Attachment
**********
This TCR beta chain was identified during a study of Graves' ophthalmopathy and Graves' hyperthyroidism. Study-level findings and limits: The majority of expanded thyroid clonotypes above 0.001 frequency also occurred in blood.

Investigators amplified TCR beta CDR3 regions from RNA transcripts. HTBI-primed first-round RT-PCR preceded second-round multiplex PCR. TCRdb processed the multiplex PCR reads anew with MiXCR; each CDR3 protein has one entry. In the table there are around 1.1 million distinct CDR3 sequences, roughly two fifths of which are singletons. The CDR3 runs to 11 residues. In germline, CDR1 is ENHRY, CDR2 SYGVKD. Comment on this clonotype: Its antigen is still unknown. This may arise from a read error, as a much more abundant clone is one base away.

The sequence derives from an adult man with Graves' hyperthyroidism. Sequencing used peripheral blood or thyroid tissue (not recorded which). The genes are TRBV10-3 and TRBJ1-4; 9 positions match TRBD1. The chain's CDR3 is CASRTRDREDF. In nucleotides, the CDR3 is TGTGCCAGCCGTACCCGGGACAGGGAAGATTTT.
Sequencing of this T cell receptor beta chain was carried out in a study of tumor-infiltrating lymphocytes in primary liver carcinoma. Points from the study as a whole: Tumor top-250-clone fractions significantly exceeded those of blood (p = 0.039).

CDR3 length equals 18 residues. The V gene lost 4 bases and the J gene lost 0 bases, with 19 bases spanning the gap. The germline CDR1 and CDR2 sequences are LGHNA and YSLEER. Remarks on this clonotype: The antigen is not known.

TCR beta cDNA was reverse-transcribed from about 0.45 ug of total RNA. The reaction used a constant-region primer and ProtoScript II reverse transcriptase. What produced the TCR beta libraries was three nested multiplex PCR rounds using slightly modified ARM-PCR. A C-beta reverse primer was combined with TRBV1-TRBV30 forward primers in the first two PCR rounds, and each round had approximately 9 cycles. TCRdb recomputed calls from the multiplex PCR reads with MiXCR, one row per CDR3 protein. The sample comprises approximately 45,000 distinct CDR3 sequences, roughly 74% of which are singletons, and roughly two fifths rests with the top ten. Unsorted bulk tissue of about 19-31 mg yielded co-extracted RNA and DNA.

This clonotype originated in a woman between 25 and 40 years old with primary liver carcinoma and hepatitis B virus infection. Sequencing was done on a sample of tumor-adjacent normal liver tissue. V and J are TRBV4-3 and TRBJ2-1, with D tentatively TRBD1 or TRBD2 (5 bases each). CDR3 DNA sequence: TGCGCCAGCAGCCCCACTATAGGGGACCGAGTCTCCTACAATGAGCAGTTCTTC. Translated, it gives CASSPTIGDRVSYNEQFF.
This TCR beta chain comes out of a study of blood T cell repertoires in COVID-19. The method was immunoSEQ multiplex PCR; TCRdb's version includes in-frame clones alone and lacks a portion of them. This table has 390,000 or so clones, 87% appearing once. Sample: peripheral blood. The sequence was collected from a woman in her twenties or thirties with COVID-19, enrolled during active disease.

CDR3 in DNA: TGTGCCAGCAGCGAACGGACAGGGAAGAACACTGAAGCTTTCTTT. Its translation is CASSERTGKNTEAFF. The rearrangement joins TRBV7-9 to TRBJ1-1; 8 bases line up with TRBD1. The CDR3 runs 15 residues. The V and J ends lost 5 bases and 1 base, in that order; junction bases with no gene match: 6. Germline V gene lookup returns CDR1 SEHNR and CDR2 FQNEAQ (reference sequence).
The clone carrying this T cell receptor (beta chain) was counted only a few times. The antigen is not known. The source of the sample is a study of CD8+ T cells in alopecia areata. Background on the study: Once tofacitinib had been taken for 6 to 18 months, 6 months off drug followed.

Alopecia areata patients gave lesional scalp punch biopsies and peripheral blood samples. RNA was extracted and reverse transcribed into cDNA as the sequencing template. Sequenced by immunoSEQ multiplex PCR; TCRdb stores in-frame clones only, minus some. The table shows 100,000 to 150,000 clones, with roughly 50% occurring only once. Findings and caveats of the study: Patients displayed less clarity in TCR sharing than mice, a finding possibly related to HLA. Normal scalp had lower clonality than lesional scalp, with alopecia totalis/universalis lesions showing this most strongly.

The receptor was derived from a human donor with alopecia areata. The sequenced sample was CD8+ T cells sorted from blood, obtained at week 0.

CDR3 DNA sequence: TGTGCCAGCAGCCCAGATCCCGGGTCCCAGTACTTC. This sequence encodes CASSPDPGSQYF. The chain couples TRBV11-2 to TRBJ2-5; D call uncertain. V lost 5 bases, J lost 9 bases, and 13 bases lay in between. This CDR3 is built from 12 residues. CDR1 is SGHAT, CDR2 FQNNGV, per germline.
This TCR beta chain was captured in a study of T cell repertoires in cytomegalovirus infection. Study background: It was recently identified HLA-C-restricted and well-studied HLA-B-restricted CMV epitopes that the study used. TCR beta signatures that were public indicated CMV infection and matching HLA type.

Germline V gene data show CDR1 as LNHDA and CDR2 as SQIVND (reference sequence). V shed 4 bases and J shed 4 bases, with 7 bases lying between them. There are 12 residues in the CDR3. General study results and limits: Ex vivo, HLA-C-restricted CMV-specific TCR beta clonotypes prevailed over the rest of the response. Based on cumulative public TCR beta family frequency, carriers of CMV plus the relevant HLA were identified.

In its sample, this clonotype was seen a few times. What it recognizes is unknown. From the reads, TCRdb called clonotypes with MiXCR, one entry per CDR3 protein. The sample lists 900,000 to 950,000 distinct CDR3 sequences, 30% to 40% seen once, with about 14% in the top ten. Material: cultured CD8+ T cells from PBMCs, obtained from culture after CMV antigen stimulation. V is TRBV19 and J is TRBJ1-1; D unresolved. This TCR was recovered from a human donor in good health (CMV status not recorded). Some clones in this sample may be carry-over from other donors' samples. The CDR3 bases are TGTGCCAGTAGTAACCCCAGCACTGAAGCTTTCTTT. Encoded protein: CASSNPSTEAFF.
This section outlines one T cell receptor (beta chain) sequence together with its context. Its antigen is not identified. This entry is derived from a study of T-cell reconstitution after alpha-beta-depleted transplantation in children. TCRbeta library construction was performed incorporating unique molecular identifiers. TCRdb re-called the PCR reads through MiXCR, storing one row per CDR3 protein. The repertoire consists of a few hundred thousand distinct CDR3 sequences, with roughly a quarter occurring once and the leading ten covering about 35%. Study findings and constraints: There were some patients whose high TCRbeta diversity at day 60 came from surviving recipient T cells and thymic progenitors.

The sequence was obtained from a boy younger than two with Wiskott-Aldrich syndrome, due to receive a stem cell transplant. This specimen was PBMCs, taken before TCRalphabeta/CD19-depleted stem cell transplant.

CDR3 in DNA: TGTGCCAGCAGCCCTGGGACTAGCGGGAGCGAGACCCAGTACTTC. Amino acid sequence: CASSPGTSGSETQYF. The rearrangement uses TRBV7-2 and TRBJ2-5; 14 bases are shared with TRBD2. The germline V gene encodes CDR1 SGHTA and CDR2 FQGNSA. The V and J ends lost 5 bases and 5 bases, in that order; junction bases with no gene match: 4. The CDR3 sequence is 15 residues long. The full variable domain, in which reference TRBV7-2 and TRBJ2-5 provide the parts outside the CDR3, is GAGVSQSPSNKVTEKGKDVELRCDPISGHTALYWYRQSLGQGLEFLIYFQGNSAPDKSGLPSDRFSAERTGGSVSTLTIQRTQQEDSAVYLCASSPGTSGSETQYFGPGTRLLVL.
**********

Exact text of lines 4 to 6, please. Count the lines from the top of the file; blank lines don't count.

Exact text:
Sequencing of this T cell receptor beta chain was carried out in a study of tumor-infiltrating lymphocytes in primary liver carcinoma. Points from the study as a whole: Tumor top-250-clone fractions significantly exceeded those of blood (p = 0.039).

CDR3 length equals 18 residues. The V gene lost 4 bases and the J gene lost 0 bases, with 19 bases spanning the gap. The germline CDR1 and CDR2 sequences are LGHNA and YSLEER. Remarks on this clonotype: The antigen is not known.

TCR beta cDNA was reverse-transcribed from about 0.45 ug of total RNA. The reaction used a constant-region primer and ProtoScript II reverse transcriptase. What produced the TCR beta libraries was three nested multiplex PCR rounds using slightly modified ARM-PCR. A C-beta reverse primer was combined with TRBV1-TRBV30 forward primers in the first two PCR rounds, and each round had approximately 9 cycles. TCRdb recomputed calls from the multiplex PCR reads with MiXCR, one row per CDR3 protein. The sample comprises approximately 45,000 distinct CDR3 sequences, roughly 74% of which are singletons, and roughly two fifths rests with the top ten. Unsorted bulk tissue of about 19-31 mg yielded co-extracted RNA and DNA.